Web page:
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Hand plane dilemma... which is most versatile for the specific jobs?

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Forum topic by gauntlet21 posted 10-03-2018 05:50 PM 1331 views 0 times favorited 12 replies Add to Favorites Watch
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gauntlet21

48 posts in 387 days


10-03-2018 05:50 PM

Topic tags/keywords: hand plane rabbet corners planing

I currently own a Woodriver block plane, and sandpaper. I’m going to be buying a set of 2-3 bench planes soon and am deciding to go with Lie Nielsen because there’s nothing in the world like a premium tool. I have a very simple project that I’ve been working on and encountered the need for a flush blade plane (bullnose, shoulder, rabbet etc.) The project is a simple screwdriver holder made of a 4” deep by 20” long by 1-1/2” thick board of red oak. The holes will be evenly spaced across 3 rows (the middle row of holes are aligned in the middle of the front and back row). I decided t ok get fancy and cut out a thicker section to make the front row, a less thick section for the second row, and then the back row remains untouched. This creates a “stadium seating” effect for the screwdrivers. It also has generated rabbets and shoulders that need to be planed. As a bench plane novice. If you could only have one of these types of planes, is there one that is most versatile for rabbets, dados, tenons, etc? I know you may not use it often, but when you need it, you need it. Is there another method to cleaning up that 90 degree corner that I am overlooking besides sanding?

Thanks,

Dan


12 replies so far

View HokieKen's profile

HokieKen

6624 posts in 1315 days


#1 posted 10-03-2018 05:58 PM

I have a vintage Stanley 140 skewed block plane and it is one of my most used tools. It’s great for rabbets or anywhere you need to get into a corner. It’s also good for tenons and just general end-grain work because of the skewed blade. It’s one of those tools that will have to be pried from my cold, dead hand ;-)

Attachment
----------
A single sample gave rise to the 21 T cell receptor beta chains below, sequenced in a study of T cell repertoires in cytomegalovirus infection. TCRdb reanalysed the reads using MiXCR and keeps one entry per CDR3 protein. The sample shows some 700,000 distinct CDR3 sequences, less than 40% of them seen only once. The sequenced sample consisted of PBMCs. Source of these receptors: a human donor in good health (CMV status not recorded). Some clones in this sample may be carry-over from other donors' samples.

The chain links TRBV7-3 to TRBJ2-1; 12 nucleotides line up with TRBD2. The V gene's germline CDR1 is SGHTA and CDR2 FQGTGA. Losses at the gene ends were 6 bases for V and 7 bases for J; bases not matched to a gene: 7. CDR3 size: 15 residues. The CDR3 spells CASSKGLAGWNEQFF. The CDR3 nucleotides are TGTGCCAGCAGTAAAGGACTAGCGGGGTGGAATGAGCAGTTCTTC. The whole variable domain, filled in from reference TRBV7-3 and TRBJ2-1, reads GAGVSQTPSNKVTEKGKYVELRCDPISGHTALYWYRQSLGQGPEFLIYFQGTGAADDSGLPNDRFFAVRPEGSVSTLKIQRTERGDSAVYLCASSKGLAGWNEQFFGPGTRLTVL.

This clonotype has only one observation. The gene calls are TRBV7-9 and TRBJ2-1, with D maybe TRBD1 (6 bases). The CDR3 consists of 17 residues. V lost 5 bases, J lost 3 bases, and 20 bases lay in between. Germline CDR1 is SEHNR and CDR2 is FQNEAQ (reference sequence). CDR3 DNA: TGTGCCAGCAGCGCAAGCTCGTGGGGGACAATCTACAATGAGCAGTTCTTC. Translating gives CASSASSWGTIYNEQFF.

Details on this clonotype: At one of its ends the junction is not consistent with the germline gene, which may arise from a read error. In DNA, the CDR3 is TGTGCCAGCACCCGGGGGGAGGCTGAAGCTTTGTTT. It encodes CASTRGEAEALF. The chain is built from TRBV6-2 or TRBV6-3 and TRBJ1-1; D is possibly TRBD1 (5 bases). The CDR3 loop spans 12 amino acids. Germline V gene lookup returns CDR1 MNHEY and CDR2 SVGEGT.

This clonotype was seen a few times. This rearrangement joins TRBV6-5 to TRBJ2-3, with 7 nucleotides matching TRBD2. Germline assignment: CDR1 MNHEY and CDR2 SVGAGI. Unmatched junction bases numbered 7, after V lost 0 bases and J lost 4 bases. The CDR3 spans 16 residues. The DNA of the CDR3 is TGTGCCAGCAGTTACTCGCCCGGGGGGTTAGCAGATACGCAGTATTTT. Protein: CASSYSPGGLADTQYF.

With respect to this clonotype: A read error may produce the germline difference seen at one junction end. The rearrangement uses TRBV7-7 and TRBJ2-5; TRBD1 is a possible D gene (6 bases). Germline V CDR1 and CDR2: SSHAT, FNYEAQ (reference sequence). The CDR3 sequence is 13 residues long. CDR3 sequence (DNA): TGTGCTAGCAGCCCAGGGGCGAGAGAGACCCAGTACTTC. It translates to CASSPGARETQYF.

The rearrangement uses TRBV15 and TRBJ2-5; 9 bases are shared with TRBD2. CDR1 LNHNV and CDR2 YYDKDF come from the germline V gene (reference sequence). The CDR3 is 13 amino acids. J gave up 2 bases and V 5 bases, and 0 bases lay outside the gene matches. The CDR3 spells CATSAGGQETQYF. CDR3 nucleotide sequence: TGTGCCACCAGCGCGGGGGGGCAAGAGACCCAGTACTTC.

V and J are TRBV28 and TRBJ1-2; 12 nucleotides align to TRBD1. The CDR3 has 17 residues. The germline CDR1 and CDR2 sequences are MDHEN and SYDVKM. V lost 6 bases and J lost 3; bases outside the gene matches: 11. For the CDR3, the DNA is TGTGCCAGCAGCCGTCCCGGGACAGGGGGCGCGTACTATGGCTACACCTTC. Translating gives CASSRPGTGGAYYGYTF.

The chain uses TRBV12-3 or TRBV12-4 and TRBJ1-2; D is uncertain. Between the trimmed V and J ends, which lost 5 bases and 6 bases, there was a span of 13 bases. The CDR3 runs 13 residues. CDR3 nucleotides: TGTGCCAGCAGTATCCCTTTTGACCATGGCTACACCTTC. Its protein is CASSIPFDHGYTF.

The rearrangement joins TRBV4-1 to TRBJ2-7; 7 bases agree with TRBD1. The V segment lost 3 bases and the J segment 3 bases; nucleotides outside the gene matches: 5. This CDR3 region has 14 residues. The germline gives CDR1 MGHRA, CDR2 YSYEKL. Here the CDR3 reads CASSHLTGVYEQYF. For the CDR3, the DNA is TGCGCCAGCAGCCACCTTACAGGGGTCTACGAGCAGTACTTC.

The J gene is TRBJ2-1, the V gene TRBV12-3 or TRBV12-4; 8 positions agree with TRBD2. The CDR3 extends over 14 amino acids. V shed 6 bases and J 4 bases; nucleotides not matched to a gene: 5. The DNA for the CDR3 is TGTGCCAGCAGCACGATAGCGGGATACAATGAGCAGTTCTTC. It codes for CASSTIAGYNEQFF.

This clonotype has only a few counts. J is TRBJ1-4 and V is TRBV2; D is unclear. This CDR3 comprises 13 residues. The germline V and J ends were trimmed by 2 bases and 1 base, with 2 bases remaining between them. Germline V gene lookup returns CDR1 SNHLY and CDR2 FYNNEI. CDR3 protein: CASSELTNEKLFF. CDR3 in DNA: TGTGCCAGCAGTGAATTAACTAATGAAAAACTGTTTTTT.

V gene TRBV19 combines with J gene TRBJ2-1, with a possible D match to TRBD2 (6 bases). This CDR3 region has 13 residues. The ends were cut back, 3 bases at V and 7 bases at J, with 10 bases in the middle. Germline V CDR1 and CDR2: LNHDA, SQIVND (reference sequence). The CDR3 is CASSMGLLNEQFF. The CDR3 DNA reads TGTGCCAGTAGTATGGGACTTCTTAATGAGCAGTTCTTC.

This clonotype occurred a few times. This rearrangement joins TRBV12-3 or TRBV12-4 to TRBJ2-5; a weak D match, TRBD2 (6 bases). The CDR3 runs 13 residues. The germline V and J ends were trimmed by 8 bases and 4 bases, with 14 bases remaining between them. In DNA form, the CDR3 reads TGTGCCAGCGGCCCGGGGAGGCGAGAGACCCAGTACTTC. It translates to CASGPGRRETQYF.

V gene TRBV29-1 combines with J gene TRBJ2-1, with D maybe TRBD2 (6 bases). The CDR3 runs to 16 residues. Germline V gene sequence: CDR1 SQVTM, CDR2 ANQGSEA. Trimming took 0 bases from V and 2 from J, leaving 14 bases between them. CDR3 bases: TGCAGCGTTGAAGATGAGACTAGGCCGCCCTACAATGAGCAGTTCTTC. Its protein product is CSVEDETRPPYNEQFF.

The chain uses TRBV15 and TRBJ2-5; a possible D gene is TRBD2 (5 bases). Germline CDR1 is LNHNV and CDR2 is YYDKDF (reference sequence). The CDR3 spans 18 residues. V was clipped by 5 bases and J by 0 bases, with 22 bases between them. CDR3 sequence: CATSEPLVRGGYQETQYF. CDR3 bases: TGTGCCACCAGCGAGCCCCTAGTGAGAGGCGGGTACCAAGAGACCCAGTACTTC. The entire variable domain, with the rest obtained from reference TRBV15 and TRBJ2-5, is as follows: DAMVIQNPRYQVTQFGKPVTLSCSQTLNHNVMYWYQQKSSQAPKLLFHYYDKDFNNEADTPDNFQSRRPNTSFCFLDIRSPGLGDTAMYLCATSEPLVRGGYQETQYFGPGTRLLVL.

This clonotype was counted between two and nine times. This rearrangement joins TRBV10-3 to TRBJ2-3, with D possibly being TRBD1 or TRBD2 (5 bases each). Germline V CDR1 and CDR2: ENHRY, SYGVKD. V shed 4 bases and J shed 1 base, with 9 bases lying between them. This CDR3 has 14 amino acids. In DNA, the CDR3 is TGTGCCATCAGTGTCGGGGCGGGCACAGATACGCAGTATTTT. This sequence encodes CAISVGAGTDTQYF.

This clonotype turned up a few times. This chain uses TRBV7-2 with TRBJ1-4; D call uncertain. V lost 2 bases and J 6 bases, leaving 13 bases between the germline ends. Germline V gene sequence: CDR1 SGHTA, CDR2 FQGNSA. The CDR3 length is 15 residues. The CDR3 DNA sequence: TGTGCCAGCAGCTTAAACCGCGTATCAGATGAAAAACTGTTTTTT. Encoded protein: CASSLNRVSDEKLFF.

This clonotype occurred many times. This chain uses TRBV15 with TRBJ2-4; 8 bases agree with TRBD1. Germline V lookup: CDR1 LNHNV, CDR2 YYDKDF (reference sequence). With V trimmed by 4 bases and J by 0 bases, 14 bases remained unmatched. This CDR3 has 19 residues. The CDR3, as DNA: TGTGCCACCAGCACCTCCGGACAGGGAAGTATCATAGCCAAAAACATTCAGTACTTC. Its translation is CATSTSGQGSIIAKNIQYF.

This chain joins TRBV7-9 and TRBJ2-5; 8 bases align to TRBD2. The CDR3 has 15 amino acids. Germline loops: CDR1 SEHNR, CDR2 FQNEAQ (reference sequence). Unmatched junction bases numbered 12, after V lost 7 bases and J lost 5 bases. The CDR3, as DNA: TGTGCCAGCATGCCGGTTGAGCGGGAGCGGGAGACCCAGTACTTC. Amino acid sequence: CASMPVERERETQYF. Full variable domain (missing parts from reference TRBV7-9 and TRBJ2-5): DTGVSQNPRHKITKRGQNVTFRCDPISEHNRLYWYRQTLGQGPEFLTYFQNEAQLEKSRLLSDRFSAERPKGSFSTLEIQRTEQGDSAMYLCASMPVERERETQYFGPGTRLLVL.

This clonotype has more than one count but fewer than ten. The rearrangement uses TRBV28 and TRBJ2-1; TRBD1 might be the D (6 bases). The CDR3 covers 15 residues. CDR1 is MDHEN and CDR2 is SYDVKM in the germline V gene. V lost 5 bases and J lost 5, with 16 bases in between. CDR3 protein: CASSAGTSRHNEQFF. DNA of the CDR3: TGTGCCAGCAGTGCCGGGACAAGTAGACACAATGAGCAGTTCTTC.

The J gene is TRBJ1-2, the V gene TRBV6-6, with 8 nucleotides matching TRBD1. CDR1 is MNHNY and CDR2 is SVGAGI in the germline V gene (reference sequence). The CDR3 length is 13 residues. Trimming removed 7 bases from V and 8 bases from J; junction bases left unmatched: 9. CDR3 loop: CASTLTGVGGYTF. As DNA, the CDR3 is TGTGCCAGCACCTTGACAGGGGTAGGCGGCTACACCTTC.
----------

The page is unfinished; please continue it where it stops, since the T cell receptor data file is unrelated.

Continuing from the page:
Of course, it’s useless for dadoes…

LN and Veritas both have modern versions of the same plane and I’m sure either one is excellent.

-- Kenny, SW VA, Go Hokies!!!

View bandit571's profile

bandit571

21550 posts in 2860 days


#2 posted 10-03-2018 06:34 PM

Stanley 45…..the ORIGINAL 7 planes in one….

-- A Planer? I'M the planer, this is what I use

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gauntlet21

48 posts in 387 days


#3 posted 10-06-2018 04:16 AM

A Stanley 45 might be a little difficult to get my hands on. I’m certain it would do the trick though!

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AHuxley

821 posts in 3498 days


#4 posted 10-06-2018 05:20 AM



A Stanley 45 might be a little difficult to get my hands on. I m certain it would do the trick though!

- gauntlet21

Just buy the Lee Valley combination plane, it is a heck of a lot easier to set up and use than a #45.

View AlaskaGuy's profile

AlaskaGuy

4651 posts in 2486 days


#5 posted 10-06-2018 06:29 AM

https://youtu.be/3UtbZn3gE44

-- Alaskan's for Global warming!

View OSU55's profile

OSU55

1929 posts in 2166 days


#6 posted 10-06-2018 01:54 PM

I would plane the pieces before assembly then do a little sanding, no special plane needed. If you must have a plane, for 1-1/2” wide material, a rabbit block, skewed or not, is the ticket.

View waho6o9's profile (online now)

waho6o9

8488 posts in 2754 days


#7 posted 10-06-2018 02:14 PM

https://www.lie-nielsen.com/product/joinery-planes/large-router-planes-?node=4169

“is there one that is most versatile for rabbets, dados, tenons, etc”

How about a router plane?

View bandit571's profile

bandit571

21550 posts in 2860 days


#8 posted 10-06-2018 02:44 PM

Maybe I’m missing something here…..a basic Stanley 45 on ebay is what…$120 – $250? The new knock-off is what..$700 and comes with..one cutter?